Mack Thomas, the author, clearly has a knack for engaging his audience. He has a playful way to narrate stories that works well for babies and toddlers. Each character engages your child. At the beginning the style is a bit odd, but it grows on you as you read it. In a playful way, this brings your baby right into the story.
Admittedly the story of Christ's death and resurrection is difficult material for any children's Bible author. But it must also be admitted that this Bible fails that critical test. The story is probably the worst in the whole Bible. Jesus, we are told, has been "hurt" by "some bad people" and now hidden in a cave. Confusingly, Jesus then appears and tells Mary a message that would befuddle anyone under the age of 12: "Mary, go tell my disciples that I will soon go up to Heaven." It all adds up to sheer confusion.
C-: One of the fundamental flaws of this Bible is that it tells most stories in typical "good guys" vs. "bad guys" fashion where your child is encouraged to identify with the "good guys." While this ubiquitous pitfall is clearly difficult to avoid in writing for children, one wishes it could be handled better here. I also understand that illustrating such a long book (440+ pages) makes the task difficult, but the illustrations are really unacceptable.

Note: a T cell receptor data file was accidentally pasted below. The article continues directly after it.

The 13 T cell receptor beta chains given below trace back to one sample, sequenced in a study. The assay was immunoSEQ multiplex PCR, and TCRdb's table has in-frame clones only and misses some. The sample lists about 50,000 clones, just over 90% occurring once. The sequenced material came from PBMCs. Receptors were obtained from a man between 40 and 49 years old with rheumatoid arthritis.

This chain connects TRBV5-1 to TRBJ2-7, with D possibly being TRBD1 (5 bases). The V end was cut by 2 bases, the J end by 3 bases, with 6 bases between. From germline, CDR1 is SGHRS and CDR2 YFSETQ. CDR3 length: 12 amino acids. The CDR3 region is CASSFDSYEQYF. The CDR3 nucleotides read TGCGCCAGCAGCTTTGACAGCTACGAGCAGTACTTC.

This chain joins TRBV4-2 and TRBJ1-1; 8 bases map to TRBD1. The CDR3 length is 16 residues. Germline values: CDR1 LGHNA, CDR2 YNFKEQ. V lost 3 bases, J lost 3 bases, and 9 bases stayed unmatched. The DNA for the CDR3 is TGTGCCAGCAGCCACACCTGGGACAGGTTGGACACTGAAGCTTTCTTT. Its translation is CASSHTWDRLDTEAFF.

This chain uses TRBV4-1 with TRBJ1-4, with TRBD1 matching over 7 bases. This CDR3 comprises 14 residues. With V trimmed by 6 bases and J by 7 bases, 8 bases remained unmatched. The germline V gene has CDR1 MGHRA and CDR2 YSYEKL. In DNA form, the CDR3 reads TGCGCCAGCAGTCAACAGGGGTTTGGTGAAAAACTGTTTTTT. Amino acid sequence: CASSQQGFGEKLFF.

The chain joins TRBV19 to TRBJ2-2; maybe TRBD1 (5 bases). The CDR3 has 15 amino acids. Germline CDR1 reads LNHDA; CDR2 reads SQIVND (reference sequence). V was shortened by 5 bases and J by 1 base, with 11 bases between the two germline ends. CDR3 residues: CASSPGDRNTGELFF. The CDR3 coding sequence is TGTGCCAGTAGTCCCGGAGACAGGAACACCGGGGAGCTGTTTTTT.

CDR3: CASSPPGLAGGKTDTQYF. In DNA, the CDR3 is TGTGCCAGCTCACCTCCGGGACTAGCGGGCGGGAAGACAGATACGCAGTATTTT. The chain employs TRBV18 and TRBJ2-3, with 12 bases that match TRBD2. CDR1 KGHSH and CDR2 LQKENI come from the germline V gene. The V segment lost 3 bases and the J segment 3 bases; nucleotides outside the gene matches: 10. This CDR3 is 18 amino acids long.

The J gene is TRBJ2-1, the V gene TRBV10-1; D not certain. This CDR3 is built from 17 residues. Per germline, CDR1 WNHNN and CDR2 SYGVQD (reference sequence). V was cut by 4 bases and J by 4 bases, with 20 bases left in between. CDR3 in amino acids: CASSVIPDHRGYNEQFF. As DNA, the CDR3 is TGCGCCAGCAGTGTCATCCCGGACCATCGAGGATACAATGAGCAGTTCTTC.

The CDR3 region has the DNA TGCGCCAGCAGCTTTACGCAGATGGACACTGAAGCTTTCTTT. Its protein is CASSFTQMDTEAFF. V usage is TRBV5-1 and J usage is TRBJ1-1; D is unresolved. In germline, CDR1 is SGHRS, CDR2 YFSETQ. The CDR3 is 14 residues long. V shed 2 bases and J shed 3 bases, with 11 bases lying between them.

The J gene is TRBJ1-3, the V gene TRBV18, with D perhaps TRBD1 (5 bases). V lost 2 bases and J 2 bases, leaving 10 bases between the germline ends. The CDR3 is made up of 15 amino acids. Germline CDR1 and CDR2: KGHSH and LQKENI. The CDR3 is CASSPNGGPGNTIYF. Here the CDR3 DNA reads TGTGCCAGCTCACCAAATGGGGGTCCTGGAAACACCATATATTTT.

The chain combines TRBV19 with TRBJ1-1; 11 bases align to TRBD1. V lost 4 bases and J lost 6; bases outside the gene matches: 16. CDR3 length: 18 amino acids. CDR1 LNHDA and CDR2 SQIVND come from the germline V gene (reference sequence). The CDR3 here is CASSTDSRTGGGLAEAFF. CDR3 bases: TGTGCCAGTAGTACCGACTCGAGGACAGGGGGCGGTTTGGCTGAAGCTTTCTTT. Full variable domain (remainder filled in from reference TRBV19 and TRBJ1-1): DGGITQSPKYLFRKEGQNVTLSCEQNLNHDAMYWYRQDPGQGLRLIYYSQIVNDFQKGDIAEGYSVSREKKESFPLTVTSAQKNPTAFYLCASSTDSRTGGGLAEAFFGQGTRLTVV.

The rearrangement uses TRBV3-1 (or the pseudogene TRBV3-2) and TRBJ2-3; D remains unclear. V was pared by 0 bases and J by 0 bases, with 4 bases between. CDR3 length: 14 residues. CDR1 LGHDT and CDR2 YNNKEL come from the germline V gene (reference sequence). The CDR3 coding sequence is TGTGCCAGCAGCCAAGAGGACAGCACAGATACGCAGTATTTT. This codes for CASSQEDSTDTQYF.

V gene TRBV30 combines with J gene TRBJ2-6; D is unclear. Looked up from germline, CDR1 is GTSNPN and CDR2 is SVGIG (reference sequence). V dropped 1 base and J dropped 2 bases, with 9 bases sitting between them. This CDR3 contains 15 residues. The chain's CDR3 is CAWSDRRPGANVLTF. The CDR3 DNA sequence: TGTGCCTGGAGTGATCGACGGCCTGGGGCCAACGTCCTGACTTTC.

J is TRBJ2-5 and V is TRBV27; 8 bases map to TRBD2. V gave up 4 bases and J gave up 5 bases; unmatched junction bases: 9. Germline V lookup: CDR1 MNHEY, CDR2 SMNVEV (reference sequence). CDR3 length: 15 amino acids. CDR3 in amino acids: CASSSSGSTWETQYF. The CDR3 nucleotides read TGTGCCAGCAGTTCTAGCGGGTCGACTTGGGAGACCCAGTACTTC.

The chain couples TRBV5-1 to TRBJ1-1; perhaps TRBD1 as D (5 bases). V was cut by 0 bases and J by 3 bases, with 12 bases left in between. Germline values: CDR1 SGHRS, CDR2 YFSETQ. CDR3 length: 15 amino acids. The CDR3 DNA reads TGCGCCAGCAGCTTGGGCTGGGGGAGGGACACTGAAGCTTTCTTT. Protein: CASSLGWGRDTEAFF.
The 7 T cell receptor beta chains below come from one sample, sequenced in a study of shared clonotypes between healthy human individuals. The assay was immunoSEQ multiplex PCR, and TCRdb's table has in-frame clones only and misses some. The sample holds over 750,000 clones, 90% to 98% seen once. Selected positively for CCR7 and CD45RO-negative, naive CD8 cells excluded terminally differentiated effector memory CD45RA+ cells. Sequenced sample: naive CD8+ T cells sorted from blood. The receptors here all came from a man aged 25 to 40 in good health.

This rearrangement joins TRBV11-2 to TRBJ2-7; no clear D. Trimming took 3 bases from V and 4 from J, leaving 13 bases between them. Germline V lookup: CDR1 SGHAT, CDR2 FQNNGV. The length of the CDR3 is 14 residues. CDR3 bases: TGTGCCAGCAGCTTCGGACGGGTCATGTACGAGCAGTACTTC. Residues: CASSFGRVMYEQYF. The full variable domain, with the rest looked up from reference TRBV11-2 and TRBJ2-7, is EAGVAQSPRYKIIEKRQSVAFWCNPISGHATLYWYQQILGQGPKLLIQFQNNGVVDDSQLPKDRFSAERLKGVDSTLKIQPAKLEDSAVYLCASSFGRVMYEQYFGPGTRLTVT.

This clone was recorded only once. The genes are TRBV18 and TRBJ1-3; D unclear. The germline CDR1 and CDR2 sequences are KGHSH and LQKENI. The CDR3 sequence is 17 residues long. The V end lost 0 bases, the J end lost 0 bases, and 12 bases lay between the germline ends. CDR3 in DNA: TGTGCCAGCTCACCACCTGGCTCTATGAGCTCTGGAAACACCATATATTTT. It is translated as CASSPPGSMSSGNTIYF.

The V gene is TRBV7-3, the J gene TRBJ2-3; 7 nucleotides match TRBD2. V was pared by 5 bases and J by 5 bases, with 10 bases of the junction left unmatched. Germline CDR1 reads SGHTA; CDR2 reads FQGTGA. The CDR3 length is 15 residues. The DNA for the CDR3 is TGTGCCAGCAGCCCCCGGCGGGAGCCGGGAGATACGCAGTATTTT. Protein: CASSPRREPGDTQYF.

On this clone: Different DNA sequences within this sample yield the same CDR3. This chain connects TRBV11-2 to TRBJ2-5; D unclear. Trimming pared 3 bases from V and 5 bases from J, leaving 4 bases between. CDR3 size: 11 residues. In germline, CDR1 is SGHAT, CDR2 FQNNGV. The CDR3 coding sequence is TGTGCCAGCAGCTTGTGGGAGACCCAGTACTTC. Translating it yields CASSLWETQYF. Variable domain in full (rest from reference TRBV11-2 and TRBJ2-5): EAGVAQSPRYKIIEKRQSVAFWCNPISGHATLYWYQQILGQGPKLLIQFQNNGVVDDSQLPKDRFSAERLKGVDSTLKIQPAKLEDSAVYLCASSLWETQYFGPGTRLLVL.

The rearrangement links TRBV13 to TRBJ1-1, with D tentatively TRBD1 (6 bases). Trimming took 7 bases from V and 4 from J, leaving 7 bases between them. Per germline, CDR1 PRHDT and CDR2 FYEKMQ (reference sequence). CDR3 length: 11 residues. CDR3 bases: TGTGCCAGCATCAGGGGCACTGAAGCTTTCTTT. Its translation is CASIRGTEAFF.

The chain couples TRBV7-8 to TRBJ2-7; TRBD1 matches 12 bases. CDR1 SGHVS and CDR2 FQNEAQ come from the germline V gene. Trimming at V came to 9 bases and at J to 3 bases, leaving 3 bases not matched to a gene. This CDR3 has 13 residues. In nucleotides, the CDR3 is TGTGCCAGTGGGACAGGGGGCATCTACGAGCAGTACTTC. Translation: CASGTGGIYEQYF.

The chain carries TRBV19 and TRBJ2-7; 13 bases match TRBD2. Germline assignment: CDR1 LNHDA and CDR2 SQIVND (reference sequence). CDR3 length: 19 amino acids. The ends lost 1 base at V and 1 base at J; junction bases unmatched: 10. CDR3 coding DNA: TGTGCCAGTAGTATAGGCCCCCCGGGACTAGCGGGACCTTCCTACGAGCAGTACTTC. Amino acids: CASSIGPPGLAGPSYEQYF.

Karyn Henley has chosen an excellent selection of stories that make up this Bible. She includes such often omitted stories as Balaam's ass, King Saul, Elijah, Pentacost, and Paul's conversion story. The story of the crucifixion and resurrection is a good enough retelling. It is direct, clear, and does not shroud the fact that Jesus did, in fact, die.
The writing tends to be rather choppy and the stories are uneven: some are written pretty well, others poorly. There is not much by way of redemptive narrative, theological interpretation, or application.
B-: This classic has been around the block and has aged pretty well. Like many other Bibles, the illustrations are, on the whole, rubbish. Unlike The First Step Bible there are actually a handful of decent illustrations among its 500+ pages, but on the whole it's an unenthusiastic artistic attempt.
These first four represent those of some worth. Those receiving the highest commendation are yet to come in tomorrow's post.